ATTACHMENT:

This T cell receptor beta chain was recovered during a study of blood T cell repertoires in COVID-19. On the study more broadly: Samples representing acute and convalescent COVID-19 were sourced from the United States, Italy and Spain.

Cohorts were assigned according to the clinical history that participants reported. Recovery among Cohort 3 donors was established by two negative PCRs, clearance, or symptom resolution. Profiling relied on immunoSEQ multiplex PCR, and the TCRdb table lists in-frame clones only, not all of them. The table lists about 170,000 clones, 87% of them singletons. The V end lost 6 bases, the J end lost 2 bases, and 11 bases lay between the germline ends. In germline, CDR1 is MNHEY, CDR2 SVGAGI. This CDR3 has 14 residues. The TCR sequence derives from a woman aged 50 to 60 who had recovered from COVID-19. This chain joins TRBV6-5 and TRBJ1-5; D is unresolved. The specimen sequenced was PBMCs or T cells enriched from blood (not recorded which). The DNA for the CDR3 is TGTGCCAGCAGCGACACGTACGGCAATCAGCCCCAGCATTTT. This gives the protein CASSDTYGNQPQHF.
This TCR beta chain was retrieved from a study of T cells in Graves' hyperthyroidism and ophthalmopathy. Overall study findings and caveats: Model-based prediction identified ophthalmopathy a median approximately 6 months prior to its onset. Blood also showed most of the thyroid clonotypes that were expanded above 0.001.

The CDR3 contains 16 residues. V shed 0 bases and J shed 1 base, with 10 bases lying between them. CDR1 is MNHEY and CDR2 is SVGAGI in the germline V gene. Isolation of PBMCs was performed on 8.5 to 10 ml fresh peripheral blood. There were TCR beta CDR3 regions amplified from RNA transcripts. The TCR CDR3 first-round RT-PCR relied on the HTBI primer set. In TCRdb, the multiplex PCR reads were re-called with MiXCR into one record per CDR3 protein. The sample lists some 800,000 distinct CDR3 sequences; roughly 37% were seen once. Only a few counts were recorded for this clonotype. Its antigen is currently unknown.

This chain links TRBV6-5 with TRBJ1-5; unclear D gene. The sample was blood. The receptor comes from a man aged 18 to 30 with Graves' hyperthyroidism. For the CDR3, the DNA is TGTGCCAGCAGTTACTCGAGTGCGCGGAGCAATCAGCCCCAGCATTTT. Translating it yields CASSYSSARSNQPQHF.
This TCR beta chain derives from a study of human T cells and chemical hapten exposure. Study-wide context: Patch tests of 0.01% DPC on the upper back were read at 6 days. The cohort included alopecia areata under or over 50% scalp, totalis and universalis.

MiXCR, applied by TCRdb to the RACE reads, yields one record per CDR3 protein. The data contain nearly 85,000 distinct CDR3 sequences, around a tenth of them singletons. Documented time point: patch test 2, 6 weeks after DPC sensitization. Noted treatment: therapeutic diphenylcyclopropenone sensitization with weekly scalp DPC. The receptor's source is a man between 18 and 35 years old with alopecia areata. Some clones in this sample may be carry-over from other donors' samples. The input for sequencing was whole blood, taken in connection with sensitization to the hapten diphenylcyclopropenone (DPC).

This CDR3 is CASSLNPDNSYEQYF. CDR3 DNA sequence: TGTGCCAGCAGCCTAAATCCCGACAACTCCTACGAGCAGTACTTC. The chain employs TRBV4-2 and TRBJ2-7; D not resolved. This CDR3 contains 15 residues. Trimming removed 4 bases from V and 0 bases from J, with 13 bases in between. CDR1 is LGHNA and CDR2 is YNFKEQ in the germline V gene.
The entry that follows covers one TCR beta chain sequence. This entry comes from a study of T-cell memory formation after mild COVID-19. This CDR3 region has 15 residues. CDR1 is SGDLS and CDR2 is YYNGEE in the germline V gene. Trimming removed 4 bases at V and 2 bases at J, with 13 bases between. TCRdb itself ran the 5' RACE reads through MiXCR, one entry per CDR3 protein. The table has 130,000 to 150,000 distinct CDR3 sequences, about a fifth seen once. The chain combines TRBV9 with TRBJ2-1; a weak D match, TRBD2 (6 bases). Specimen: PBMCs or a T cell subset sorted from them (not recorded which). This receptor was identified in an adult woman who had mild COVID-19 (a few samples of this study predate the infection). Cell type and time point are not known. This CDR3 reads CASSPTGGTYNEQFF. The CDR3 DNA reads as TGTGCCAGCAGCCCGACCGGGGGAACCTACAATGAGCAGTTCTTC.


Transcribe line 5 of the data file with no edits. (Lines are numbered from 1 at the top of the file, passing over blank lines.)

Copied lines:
This chain links TRBV6-5 with TRBJ1-5; unclear D gene. The sample was blood. The receptor comes from a man aged 18 to 30 with Graves' hyperthyroidism. For the CDR3, the DNA is TGTGCCAGCAGTTACTCGAGTGCGCGGAGCAATCAGCCCCAGCATTTT. Translating it yields CASSYSSARSNQPQHF.